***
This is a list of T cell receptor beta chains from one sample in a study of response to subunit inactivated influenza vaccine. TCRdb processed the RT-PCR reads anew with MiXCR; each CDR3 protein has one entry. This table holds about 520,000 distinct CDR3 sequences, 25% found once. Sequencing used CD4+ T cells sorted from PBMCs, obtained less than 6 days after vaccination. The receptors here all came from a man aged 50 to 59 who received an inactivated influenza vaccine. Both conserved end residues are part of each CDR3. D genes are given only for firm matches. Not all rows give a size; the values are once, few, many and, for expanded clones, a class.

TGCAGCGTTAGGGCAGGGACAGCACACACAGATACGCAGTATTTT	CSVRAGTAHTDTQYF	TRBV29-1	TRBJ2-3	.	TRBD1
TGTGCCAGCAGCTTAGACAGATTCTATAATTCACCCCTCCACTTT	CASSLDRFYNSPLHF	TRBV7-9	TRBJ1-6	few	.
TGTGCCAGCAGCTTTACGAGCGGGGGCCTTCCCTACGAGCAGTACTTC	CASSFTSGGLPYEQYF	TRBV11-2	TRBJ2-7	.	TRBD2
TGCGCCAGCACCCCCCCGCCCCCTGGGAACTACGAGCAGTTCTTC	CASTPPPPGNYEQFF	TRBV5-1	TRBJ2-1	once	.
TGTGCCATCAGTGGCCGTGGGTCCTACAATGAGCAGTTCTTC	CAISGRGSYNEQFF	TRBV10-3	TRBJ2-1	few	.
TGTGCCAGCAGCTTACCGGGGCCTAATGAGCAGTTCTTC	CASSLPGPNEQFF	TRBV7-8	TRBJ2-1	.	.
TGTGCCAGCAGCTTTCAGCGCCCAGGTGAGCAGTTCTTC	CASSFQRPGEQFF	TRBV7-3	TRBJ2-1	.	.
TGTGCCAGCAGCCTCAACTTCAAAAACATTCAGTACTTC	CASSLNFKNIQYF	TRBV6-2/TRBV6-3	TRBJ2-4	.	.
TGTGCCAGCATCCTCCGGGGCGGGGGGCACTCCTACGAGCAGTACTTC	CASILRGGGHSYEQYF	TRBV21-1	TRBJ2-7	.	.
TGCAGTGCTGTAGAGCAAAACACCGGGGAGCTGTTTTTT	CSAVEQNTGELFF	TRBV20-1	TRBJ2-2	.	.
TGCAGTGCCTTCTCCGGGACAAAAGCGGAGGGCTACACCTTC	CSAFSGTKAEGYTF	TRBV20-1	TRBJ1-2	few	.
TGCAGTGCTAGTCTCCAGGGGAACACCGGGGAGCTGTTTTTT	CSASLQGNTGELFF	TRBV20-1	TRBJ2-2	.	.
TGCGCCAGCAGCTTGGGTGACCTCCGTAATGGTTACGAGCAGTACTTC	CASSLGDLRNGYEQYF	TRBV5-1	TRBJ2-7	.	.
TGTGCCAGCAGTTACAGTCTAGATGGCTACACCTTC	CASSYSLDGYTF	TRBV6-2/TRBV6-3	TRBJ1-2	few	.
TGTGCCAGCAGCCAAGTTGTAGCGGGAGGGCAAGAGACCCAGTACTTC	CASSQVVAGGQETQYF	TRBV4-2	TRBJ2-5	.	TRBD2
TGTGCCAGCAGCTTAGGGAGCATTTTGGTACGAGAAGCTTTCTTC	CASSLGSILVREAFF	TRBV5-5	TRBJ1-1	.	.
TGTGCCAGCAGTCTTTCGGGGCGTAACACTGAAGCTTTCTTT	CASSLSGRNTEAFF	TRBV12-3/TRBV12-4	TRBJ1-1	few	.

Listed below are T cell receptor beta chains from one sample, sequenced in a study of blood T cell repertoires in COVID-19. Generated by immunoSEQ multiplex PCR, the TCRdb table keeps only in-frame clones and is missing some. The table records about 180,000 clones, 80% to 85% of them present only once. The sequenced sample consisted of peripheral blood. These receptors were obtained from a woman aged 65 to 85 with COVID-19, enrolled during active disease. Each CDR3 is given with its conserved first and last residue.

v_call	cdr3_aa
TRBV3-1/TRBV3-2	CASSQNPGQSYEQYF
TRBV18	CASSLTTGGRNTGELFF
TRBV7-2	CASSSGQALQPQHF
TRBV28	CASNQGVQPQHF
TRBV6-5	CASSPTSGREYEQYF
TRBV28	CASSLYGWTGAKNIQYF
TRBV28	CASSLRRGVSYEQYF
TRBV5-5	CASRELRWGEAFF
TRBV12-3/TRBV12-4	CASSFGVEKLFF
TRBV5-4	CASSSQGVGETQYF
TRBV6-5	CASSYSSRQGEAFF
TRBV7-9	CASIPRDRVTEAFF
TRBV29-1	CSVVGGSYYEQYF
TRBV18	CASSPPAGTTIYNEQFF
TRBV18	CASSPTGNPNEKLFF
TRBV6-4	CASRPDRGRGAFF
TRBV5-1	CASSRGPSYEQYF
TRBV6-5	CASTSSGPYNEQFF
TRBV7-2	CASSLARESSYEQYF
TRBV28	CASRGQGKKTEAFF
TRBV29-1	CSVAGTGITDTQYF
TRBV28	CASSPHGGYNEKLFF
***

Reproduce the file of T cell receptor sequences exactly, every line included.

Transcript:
This is a list of T cell receptor beta chains from one sample in a study of response to subunit inactivated influenza vaccine. TCRdb processed the RT-PCR reads anew with MiXCR; each CDR3 protein has one entry. This table holds about 520,000 distinct CDR3 sequences, 25% found once. Sequencing used CD4+ T cells sorted from PBMCs, obtained less than 6 days after vaccination. The receptors here all came from a man aged 50 to 59 who received an inactivated influenza vaccine. Both conserved end residues are part of each CDR3. D genes are given only for firm matches. Not all rows give a size; the values are once, few, many and, for expanded clones, a class.

TGCAGCGTTAGGGCAGGGACAGCACACACAGATACGCAGTATTTT	CSVRAGTAHTDTQYF	TRBV29-1	TRBJ2-3	.	TRBD1
TGTGCCAGCAGCTTAGACAGATTCTATAATTCACCCCTCCACTTT	CASSLDRFYNSPLHF	TRBV7-9	TRBJ1-6	few	.
TGTGCCAGCAGCTTTACGAGCGGGGGCCTTCCCTACGAGCAGTACTTC	CASSFTSGGLPYEQYF	TRBV11-2	TRBJ2-7	.	TRBD2
TGCGCCAGCACCCCCCCGCCCCCTGGGAACTACGAGCAGTTCTTC	CASTPPPPGNYEQFF	TRBV5-1	TRBJ2-1	once	.
TGTGCCATCAGTGGCCGTGGGTCCTACAATGAGCAGTTCTTC	CAISGRGSYNEQFF	TRBV10-3	TRBJ2-1	few	.
TGTGCCAGCAGCTTACCGGGGCCTAATGAGCAGTTCTTC	CASSLPGPNEQFF	TRBV7-8	TRBJ2-1	.	.
TGTGCCAGCAGCTTTCAGCGCCCAGGTGAGCAGTTCTTC	CASSFQRPGEQFF	TRBV7-3	TRBJ2-1	.	.
TGTGCCAGCAGCCTCAACTTCAAAAACATTCAGTACTTC	CASSLNFKNIQYF	TRBV6-2/TRBV6-3	TRBJ2-4	.	.
TGTGCCAGCATCCTCCGGGGCGGGGGGCACTCCTACGAGCAGTACTTC	CASILRGGGHSYEQYF	TRBV21-1	TRBJ2-7	.	.
TGCAGTGCTGTAGAGCAAAACACCGGGGAGCTGTTTTTT	CSAVEQNTGELFF	TRBV20-1	TRBJ2-2	.	.
TGCAGTGCCTTCTCCGGGACAAAAGCGGAGGGCTACACCTTC	CSAFSGTKAEGYTF	TRBV20-1	TRBJ1-2	few	.
TGCAGTGCTAGTCTCCAGGGGAACACCGGGGAGCTGTTTTTT	CSASLQGNTGELFF	TRBV20-1	TRBJ2-2	.	.
TGCGCCAGCAGCTTGGGTGACCTCCGTAATGGTTACGAGCAGTACTTC	CASSLGDLRNGYEQYF	TRBV5-1	TRBJ2-7	.	.
TGTGCCAGCAGTTACAGTCTAGATGGCTACACCTTC	CASSYSLDGYTF	TRBV6-2/TRBV6-3	TRBJ1-2	few	.
TGTGCCAGCAGCCAAGTTGTAGCGGGAGGGCAAGAGACCCAGTACTTC	CASSQVVAGGQETQYF	TRBV4-2	TRBJ2-5	.	TRBD2
TGTGCCAGCAGCTTAGGGAGCATTTTGGTACGAGAAGCTTTCTTC	CASSLGSILVREAFF	TRBV5-5	TRBJ1-1	.	.
TGTGCCAGCAGTCTTTCGGGGCGTAACACTGAAGCTTTCTTT	CASSLSGRNTEAFF	TRBV12-3/TRBV12-4	TRBJ1-1	few	.

Listed below are T cell receptor beta chains from one sample, sequenced in a study of blood T cell repertoires in COVID-19. Generated by immunoSEQ multiplex PCR, the TCRdb table keeps only in-frame clones and is missing some. The table records about 180,000 clones, 80% to 85% of them present only once. The sequenced sample consisted of peripheral blood. These receptors were obtained from a woman aged 65 to 85 with COVID-19, enrolled during active disease. Each CDR3 is given with its conserved first and last residue.

v_call	cdr3_aa
TRBV3-1/TRBV3-2	CASSQNPGQSYEQYF
TRBV18	CASSLTTGGRNTGELFF
TRBV7-2	CASSSGQALQPQHF
TRBV28	CASNQGVQPQHF
TRBV6-5	CASSPTSGREYEQYF
TRBV28	CASSLYGWTGAKNIQYF
TRBV28	CASSLRRGVSYEQYF
TRBV5-5	CASRELRWGEAFF
TRBV12-3/TRBV12-4	CASSFGVEKLFF
TRBV5-4	CASSSQGVGETQYF
TRBV6-5	CASSYSSRQGEAFF
TRBV7-9	CASIPRDRVTEAFF
TRBV29-1	CSVVGGSYYEQYF
TRBV18	CASSPPAGTTIYNEQFF
TRBV18	CASSPTGNPNEKLFF
TRBV6-4	CASRPDRGRGAFF
TRBV5-1	CASSRGPSYEQYF
TRBV6-5	CASTSSGPYNEQFF
TRBV7-2	CASSLARESSYEQYF
TRBV28	CASRGQGKKTEAFF
TRBV29-1	CSVAGTGITDTQYF
TRBV28	CASSPHGGYNEKLFF